Back in the land of my forefathers and am relieved to see that some things dont change. Singapore-like efficiency has its positives but surely, that would rob us of luxuries like chai-delivery to the workplaces. It also keeps things interesting. Take for example, my conversation with ICICI bankers: while they were all ultra-efficient in asking whether I wanted any banking services (ofcourse I do, you can manage the 5$ a month I save), they all gave me three different answers to my one question. I was calling to ask my mum’s status in my NRI account and I was confidently informed that she was a joint account holder, mandate account holder and/or nominee. All three of them declined to explain what each of those means, preferring instead to make a sales pitch.
My experience with BSNL has also been interesting. You see, the internet at home conks off the day I arrive almost every trip. After several phone complaints with no action, I made a trip down to the office. I was told to go to another office since the guy apparently tries to play hide and seek with customers (I would just hide if I were him). Few minutes later, found myself in a paan-stench filled mother of all unhygenic ‘offices’ where I was told to wait for the one guy to arrive. 15 minutes later, I had his undivided attention and he grandstanded with phone calls to people asking to fix our broadband connection. Nothing has happened since but during the waiting period, I did manage to cop a lecture from the friendly customer care representative.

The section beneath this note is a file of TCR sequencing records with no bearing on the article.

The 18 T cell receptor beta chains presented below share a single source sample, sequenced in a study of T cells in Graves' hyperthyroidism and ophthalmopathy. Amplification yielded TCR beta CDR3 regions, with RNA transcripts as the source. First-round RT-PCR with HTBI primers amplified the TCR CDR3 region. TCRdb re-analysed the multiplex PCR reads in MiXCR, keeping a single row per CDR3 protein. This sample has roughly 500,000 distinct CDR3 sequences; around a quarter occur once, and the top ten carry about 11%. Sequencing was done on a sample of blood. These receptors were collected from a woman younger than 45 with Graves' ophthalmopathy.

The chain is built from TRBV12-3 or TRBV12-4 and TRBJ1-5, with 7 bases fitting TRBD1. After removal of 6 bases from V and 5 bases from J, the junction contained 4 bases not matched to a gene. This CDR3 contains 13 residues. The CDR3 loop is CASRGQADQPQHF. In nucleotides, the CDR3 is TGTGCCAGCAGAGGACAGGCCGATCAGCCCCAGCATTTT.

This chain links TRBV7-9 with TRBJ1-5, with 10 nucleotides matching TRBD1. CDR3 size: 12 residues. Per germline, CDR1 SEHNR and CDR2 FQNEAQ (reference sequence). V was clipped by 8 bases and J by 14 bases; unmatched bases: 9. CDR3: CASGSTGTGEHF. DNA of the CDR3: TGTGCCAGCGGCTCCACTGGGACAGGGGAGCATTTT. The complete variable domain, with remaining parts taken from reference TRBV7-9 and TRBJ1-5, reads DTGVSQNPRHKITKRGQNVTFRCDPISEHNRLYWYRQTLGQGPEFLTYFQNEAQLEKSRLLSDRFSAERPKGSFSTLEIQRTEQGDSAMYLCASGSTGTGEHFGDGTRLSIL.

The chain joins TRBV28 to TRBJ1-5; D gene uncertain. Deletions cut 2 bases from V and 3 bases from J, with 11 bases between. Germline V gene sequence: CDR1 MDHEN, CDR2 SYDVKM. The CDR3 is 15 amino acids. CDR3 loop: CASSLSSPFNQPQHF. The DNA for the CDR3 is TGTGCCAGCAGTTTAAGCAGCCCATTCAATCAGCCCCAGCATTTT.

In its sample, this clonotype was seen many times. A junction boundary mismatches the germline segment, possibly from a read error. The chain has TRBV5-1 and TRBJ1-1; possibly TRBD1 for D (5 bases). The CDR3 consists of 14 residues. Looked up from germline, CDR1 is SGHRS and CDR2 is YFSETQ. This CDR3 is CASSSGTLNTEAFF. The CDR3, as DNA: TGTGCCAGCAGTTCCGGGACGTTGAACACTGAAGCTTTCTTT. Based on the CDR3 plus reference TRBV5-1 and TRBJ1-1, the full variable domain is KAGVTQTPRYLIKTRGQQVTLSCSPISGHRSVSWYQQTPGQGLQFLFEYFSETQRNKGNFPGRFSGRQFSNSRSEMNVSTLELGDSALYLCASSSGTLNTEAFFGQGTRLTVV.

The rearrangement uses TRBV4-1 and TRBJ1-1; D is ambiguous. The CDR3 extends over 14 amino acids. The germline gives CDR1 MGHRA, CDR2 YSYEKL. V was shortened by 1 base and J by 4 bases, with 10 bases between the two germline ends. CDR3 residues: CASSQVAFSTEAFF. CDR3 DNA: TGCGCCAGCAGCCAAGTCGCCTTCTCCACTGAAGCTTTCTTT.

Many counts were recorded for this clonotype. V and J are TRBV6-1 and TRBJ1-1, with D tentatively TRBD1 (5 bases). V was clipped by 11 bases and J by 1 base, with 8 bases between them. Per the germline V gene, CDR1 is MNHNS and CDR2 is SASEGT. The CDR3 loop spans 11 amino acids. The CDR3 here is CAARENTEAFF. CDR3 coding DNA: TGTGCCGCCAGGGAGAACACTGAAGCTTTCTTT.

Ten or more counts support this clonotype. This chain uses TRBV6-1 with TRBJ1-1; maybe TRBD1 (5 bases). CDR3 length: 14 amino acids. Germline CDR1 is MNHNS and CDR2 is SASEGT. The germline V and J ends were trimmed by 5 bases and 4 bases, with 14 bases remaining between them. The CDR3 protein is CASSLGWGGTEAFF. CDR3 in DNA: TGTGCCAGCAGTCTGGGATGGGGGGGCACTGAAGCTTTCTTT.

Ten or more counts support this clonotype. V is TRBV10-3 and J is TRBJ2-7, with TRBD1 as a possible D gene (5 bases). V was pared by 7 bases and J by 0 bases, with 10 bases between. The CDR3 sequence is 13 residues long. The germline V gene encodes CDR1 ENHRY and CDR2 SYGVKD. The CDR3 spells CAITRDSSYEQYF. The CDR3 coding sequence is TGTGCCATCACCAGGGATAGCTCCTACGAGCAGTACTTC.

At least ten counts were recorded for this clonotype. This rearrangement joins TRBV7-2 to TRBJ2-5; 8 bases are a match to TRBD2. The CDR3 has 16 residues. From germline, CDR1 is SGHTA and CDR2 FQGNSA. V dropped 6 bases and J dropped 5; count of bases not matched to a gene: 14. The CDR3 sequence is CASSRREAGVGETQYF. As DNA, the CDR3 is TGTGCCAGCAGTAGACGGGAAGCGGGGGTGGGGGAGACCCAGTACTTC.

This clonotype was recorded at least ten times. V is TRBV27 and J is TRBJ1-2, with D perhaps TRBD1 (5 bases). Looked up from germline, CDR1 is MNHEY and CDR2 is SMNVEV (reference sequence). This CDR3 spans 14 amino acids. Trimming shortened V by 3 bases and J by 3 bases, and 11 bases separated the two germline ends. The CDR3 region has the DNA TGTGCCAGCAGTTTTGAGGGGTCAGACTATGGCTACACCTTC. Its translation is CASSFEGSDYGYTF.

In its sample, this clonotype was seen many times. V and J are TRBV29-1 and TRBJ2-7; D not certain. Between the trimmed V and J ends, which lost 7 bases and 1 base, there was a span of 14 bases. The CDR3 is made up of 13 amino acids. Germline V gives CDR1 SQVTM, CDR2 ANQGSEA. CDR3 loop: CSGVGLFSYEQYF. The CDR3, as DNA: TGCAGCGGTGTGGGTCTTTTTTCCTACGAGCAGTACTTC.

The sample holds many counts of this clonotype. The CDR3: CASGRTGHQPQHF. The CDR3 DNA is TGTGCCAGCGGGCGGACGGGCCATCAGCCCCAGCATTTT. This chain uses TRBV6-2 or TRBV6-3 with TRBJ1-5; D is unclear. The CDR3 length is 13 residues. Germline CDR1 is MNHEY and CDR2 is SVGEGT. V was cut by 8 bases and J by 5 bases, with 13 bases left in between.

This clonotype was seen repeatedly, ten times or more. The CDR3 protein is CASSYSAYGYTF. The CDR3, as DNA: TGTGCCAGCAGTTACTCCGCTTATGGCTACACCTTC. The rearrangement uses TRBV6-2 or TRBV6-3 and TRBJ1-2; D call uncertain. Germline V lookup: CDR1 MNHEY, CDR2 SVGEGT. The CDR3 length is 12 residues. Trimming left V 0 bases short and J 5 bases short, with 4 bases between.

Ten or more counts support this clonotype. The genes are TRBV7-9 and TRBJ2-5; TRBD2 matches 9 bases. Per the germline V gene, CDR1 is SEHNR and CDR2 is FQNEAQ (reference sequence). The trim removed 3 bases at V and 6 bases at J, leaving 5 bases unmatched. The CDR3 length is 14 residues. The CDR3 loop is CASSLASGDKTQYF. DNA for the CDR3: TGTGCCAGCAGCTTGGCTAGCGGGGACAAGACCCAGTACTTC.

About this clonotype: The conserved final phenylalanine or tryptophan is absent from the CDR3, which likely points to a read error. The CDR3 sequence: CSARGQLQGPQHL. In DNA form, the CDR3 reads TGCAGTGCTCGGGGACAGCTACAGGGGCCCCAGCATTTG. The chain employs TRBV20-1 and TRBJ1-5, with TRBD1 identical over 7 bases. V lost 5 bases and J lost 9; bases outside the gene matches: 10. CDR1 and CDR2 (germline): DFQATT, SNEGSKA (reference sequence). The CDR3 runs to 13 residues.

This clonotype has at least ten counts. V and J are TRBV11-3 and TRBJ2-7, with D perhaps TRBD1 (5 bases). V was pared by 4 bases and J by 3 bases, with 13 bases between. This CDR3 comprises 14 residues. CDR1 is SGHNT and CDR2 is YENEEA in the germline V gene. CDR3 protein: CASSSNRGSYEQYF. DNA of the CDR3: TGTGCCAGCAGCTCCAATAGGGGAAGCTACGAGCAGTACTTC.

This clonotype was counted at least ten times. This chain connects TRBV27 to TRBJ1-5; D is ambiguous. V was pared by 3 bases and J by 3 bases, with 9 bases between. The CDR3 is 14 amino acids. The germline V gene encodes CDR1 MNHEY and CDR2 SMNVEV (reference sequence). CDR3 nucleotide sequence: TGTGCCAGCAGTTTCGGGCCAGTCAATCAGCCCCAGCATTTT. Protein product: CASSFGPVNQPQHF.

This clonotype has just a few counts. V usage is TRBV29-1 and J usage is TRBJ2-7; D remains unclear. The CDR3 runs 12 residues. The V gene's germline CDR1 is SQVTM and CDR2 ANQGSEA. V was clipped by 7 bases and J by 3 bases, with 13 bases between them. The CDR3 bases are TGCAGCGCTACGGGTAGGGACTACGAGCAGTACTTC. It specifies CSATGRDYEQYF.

I’ve also been reading “Don’t ask any old bloke for directions” by P.G. Tenzing. Delightful, witty and full of expletives, there is little else one can ask from a Sikkimese IAS officer who has spent copious amounts of time in Kerala (enough time apparently to learn Malayalam).